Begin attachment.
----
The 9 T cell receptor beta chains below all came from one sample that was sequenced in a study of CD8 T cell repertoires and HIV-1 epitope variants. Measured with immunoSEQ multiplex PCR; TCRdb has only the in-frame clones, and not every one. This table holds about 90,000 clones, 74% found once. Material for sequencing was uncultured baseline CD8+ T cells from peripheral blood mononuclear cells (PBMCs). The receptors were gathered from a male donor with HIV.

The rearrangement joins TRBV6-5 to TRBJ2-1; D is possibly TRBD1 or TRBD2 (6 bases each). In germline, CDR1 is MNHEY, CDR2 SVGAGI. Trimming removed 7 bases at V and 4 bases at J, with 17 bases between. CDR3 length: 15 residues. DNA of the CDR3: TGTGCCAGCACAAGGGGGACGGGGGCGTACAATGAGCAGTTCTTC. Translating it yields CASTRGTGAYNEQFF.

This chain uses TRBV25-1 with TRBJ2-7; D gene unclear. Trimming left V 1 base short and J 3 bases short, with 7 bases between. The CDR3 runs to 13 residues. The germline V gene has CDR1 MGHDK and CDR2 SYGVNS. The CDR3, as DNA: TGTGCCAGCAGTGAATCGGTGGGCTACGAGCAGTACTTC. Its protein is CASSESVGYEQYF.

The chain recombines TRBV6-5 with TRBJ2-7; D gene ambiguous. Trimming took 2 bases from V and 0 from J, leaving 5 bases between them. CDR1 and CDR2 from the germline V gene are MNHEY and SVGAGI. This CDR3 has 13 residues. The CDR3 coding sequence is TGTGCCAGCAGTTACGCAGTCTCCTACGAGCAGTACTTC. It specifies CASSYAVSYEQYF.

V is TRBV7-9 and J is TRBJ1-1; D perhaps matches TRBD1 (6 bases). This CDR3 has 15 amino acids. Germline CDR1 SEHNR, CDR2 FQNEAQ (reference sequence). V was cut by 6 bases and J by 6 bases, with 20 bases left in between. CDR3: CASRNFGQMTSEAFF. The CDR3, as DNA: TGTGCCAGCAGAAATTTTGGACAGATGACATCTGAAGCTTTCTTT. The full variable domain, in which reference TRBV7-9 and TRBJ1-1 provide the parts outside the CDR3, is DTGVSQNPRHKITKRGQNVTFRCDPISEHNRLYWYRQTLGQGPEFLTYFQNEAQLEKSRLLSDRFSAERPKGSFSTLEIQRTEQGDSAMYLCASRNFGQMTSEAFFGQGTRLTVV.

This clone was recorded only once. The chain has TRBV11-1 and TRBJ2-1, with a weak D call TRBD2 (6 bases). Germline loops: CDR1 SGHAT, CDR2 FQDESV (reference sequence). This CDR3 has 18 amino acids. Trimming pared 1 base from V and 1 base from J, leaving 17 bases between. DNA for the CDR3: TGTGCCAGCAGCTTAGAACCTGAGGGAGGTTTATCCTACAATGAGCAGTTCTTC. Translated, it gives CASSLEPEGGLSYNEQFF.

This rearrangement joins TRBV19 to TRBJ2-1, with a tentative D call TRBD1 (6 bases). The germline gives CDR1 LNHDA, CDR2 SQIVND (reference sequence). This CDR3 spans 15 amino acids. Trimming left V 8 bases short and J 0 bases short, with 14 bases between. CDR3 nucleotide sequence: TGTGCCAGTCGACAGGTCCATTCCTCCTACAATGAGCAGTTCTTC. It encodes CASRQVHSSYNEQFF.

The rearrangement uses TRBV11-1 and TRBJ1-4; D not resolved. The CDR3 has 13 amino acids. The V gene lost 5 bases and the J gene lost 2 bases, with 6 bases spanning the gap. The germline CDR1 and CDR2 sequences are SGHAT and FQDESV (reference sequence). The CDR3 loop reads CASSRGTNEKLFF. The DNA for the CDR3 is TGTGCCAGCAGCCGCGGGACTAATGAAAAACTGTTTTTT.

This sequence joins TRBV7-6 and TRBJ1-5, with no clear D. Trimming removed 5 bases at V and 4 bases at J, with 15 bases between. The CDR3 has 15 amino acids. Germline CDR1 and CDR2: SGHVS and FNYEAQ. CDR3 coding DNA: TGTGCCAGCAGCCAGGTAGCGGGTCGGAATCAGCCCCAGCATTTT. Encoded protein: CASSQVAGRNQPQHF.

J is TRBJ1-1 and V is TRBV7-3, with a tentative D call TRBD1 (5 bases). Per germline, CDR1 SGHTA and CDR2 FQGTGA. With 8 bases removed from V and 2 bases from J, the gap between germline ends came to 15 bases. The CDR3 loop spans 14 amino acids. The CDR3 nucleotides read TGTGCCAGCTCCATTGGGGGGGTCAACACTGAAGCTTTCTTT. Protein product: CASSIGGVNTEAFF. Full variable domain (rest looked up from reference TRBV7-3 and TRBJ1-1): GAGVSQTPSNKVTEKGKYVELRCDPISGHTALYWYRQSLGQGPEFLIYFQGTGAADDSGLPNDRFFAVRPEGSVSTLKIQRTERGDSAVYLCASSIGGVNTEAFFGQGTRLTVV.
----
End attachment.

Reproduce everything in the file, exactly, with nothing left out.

The 9 T cell receptor beta chains below all came from one sample that was sequenced in a study of CD8 T cell repertoires and HIV-1 epitope variants. Measured with immunoSEQ multiplex PCR; TCRdb has only the in-frame clones, and not every one. This table holds about 90,000 clones, 74% found once. Material for sequencing was uncultured baseline CD8+ T cells from peripheral blood mononuclear cells (PBMCs). The receptors were gathered from a male donor with HIV.

The rearrangement joins TRBV6-5 to TRBJ2-1; D is possibly TRBD1 or TRBD2 (6 bases each). In germline, CDR1 is MNHEY, CDR2 SVGAGI. Trimming removed 7 bases at V and 4 bases at J, with 17 bases between. CDR3 length: 15 residues. DNA of the CDR3: TGTGCCAGCACAAGGGGGACGGGGGCGTACAATGAGCAGTTCTTC. Translating it yields CASTRGTGAYNEQFF.

This chain uses TRBV25-1 with TRBJ2-7; D gene unclear. Trimming left V 1 base short and J 3 bases short, with 7 bases between. The CDR3 runs to 13 residues. The germline V gene has CDR1 MGHDK and CDR2 SYGVNS. The CDR3, as DNA: TGTGCCAGCAGTGAATCGGTGGGCTACGAGCAGTACTTC. Its protein is CASSESVGYEQYF.

The chain recombines TRBV6-5 with TRBJ2-7; D gene ambiguous. Trimming took 2 bases from V and 0 from J, leaving 5 bases between them. CDR1 and CDR2 from the germline V gene are MNHEY and SVGAGI. This CDR3 has 13 residues. The CDR3 coding sequence is TGTGCCAGCAGTTACGCAGTCTCCTACGAGCAGTACTTC. It specifies CASSYAVSYEQYF.

V is TRBV7-9 and J is TRBJ1-1; D perhaps matches TRBD1 (6 bases). This CDR3 has 15 amino acids. Germline CDR1 SEHNR, CDR2 FQNEAQ (reference sequence). V was cut by 6 bases and J by 6 bases, with 20 bases left in between. CDR3: CASRNFGQMTSEAFF. The CDR3, as DNA: TGTGCCAGCAGAAATTTTGGACAGATGACATCTGAAGCTTTCTTT. The full variable domain, in which reference TRBV7-9 and TRBJ1-1 provide the parts outside the CDR3, is DTGVSQNPRHKITKRGQNVTFRCDPISEHNRLYWYRQTLGQGPEFLTYFQNEAQLEKSRLLSDRFSAERPKGSFSTLEIQRTEQGDSAMYLCASRNFGQMTSEAFFGQGTRLTVV.

This clone was recorded only once. The chain has TRBV11-1 and TRBJ2-1, with a weak D call TRBD2 (6 bases). Germline loops: CDR1 SGHAT, CDR2 FQDESV (reference sequence). This CDR3 has 18 amino acids. Trimming pared 1 base from V and 1 base from J, leaving 17 bases between. DNA for the CDR3: TGTGCCAGCAGCTTAGAACCTGAGGGAGGTTTATCCTACAATGAGCAGTTCTTC. Translated, it gives CASSLEPEGGLSYNEQFF.

This rearrangement joins TRBV19 to TRBJ2-1, with a tentative D call TRBD1 (6 bases). The germline gives CDR1 LNHDA, CDR2 SQIVND (reference sequence). This CDR3 spans 15 amino acids. Trimming left V 8 bases short and J 0 bases short, with 14 bases between. CDR3 nucleotide sequence: TGTGCCAGTCGACAGGTCCATTCCTCCTACAATGAGCAGTTCTTC. It encodes CASRQVHSSYNEQFF.

The rearrangement uses TRBV11-1 and TRBJ1-4; D not resolved. The CDR3 has 13 amino acids. The V gene lost 5 bases and the J gene lost 2 bases, with 6 bases spanning the gap. The germline CDR1 and CDR2 sequences are SGHAT and FQDESV (reference sequence). The CDR3 loop reads CASSRGTNEKLFF. The DNA for the CDR3 is TGTGCCAGCAGCCGCGGGACTAATGAAAAACTGTTTTTT.

This sequence joins TRBV7-6 and TRBJ1-5, with no clear D. Trimming removed 5 bases at V and 4 bases at J, with 15 bases between. The CDR3 has 15 amino acids. Germline CDR1 and CDR2: SGHVS and FNYEAQ. CDR3 coding DNA: TGTGCCAGCAGCCAGGTAGCGGGTCGGAATCAGCCCCAGCATTTT. Encoded protein: CASSQVAGRNQPQHF.

J is TRBJ1-1 and V is TRBV7-3, with a tentative D call TRBD1 (5 bases). Per germline, CDR1 SGHTA and CDR2 FQGTGA. With 8 bases removed from V and 2 bases from J, the gap between germline ends came to 15 bases. The CDR3 loop spans 14 amino acids. The CDR3 nucleotides read TGTGCCAGCTCCATTGGGGGGGTCAACACTGAAGCTTTCTTT. Protein product: CASSIGGVNTEAFF. Full variable domain (rest looked up from reference TRBV7-3 and TRBJ1-1): GAGVSQTPSNKVTEKGKYVELRCDPISGHTALYWYRQSLGQGPEFLIYFQGTGAADDSGLPNDRFFAVRPEGSVSTLKIQRTERGDSAVYLCASSIGGVNTEAFFGQGTRLTVV.